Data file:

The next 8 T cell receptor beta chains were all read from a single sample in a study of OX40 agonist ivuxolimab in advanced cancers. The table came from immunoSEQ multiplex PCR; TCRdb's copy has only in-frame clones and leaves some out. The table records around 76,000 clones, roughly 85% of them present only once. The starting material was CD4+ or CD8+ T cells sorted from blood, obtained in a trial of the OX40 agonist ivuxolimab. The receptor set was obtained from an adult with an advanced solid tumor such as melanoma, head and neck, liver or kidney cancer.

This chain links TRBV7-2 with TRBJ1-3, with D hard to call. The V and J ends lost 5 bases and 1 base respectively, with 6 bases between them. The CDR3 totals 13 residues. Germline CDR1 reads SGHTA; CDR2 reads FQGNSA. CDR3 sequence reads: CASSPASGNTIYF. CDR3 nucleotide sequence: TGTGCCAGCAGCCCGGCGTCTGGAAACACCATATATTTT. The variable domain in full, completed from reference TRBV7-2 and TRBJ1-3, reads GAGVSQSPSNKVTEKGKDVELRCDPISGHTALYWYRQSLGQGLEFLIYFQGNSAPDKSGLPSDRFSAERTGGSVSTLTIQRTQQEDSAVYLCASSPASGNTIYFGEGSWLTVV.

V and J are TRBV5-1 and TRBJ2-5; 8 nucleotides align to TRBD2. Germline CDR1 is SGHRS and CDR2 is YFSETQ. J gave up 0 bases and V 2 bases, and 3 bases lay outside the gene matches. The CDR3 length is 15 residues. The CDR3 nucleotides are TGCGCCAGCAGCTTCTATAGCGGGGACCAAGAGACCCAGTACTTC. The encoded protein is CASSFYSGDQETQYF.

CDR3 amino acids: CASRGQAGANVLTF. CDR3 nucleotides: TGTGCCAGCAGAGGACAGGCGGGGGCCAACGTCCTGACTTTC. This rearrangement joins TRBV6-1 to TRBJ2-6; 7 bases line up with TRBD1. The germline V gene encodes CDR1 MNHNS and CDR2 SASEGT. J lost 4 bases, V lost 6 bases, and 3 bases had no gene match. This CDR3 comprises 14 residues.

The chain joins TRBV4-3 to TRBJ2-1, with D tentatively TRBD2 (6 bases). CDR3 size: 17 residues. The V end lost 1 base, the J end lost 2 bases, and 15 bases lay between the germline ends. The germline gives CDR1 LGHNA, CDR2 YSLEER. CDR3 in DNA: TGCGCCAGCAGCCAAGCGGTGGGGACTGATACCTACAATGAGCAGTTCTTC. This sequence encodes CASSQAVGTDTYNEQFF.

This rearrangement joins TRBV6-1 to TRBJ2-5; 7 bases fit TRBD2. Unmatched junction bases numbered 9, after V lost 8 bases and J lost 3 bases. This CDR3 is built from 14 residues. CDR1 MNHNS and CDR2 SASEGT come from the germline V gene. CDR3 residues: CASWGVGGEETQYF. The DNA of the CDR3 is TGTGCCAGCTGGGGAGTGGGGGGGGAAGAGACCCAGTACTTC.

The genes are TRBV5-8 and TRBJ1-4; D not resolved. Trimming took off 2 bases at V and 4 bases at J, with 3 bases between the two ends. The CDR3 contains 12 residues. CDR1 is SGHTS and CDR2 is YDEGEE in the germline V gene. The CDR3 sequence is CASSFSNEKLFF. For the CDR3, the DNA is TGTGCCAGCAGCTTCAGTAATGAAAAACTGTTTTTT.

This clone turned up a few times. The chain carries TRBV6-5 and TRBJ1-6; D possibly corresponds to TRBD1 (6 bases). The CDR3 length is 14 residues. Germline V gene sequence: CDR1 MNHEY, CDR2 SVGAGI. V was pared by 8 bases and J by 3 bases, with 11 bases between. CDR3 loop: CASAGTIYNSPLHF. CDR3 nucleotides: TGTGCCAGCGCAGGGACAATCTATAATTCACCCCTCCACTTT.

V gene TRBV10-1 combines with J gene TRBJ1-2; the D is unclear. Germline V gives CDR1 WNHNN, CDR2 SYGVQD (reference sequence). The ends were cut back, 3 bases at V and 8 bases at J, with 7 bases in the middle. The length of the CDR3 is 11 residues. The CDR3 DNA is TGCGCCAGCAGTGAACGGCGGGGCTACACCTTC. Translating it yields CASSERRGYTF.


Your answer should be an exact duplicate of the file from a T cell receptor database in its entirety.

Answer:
The next 8 T cell receptor beta chains were all read from a single sample in a study of OX40 agonist ivuxolimab in advanced cancers. The table came from immunoSEQ multiplex PCR; TCRdb's copy has only in-frame clones and leaves some out. The table records around 76,000 clones, roughly 85% of them present only once. The starting material was CD4+ or CD8+ T cells sorted from blood, obtained in a trial of the OX40 agonist ivuxolimab. The receptor set was obtained from an adult with an advanced solid tumor such as melanoma, head and neck, liver or kidney cancer.

This chain links TRBV7-2 with TRBJ1-3, with D hard to call. The V and J ends lost 5 bases and 1 base respectively, with 6 bases between them. The CDR3 totals 13 residues. Germline CDR1 reads SGHTA; CDR2 reads FQGNSA. CDR3 sequence reads: CASSPASGNTIYF. CDR3 nucleotide sequence: TGTGCCAGCAGCCCGGCGTCTGGAAACACCATATATTTT. The variable domain in full, completed from reference TRBV7-2 and TRBJ1-3, reads GAGVSQSPSNKVTEKGKDVELRCDPISGHTALYWYRQSLGQGLEFLIYFQGNSAPDKSGLPSDRFSAERTGGSVSTLTIQRTQQEDSAVYLCASSPASGNTIYFGEGSWLTVV.

V and J are TRBV5-1 and TRBJ2-5; 8 nucleotides align to TRBD2. Germline CDR1 is SGHRS and CDR2 is YFSETQ. J gave up 0 bases and V 2 bases, and 3 bases lay outside the gene matches. The CDR3 length is 15 residues. The CDR3 nucleotides are TGCGCCAGCAGCTTCTATAGCGGGGACCAAGAGACCCAGTACTTC. The encoded protein is CASSFYSGDQETQYF.

CDR3 amino acids: CASRGQAGANVLTF. CDR3 nucleotides: TGTGCCAGCAGAGGACAGGCGGGGGCCAACGTCCTGACTTTC. This rearrangement joins TRBV6-1 to TRBJ2-6; 7 bases line up with TRBD1. The germline V gene encodes CDR1 MNHNS and CDR2 SASEGT. J lost 4 bases, V lost 6 bases, and 3 bases had no gene match. This CDR3 comprises 14 residues.

The chain joins TRBV4-3 to TRBJ2-1, with D tentatively TRBD2 (6 bases). CDR3 size: 17 residues. The V end lost 1 base, the J end lost 2 bases, and 15 bases lay between the germline ends. The germline gives CDR1 LGHNA, CDR2 YSLEER. CDR3 in DNA: TGCGCCAGCAGCCAAGCGGTGGGGACTGATACCTACAATGAGCAGTTCTTC. This sequence encodes CASSQAVGTDTYNEQFF.

This rearrangement joins TRBV6-1 to TRBJ2-5; 7 bases fit TRBD2. Unmatched junction bases numbered 9, after V lost 8 bases and J lost 3 bases. This CDR3 is built from 14 residues. CDR1 MNHNS and CDR2 SASEGT come from the germline V gene. CDR3 residues: CASWGVGGEETQYF. The DNA of the CDR3 is TGTGCCAGCTGGGGAGTGGGGGGGGAAGAGACCCAGTACTTC.

The genes are TRBV5-8 and TRBJ1-4; D not resolved. Trimming took off 2 bases at V and 4 bases at J, with 3 bases between the two ends. The CDR3 contains 12 residues. CDR1 is SGHTS and CDR2 is YDEGEE in the germline V gene. The CDR3 sequence is CASSFSNEKLFF. For the CDR3, the DNA is TGTGCCAGCAGCTTCAGTAATGAAAAACTGTTTTTT.

This clone turned up a few times. The chain carries TRBV6-5 and TRBJ1-6; D possibly corresponds to TRBD1 (6 bases). The CDR3 length is 14 residues. Germline V gene sequence: CDR1 MNHEY, CDR2 SVGAGI. V was pared by 8 bases and J by 3 bases, with 11 bases between. CDR3 loop: CASAGTIYNSPLHF. CDR3 nucleotides: TGTGCCAGCGCAGGGACAATCTATAATTCACCCCTCCACTTT.

V gene TRBV10-1 combines with J gene TRBJ1-2; the D is unclear. Germline V gives CDR1 WNHNN, CDR2 SYGVQD (reference sequence). The ends were cut back, 3 bases at V and 8 bases at J, with 7 bases in the middle. The length of the CDR3 is 11 residues. The CDR3 DNA is TGCGCCAGCAGTGAACGGCGGGGCTACACCTTC. Translating it yields CASSERRGYTF.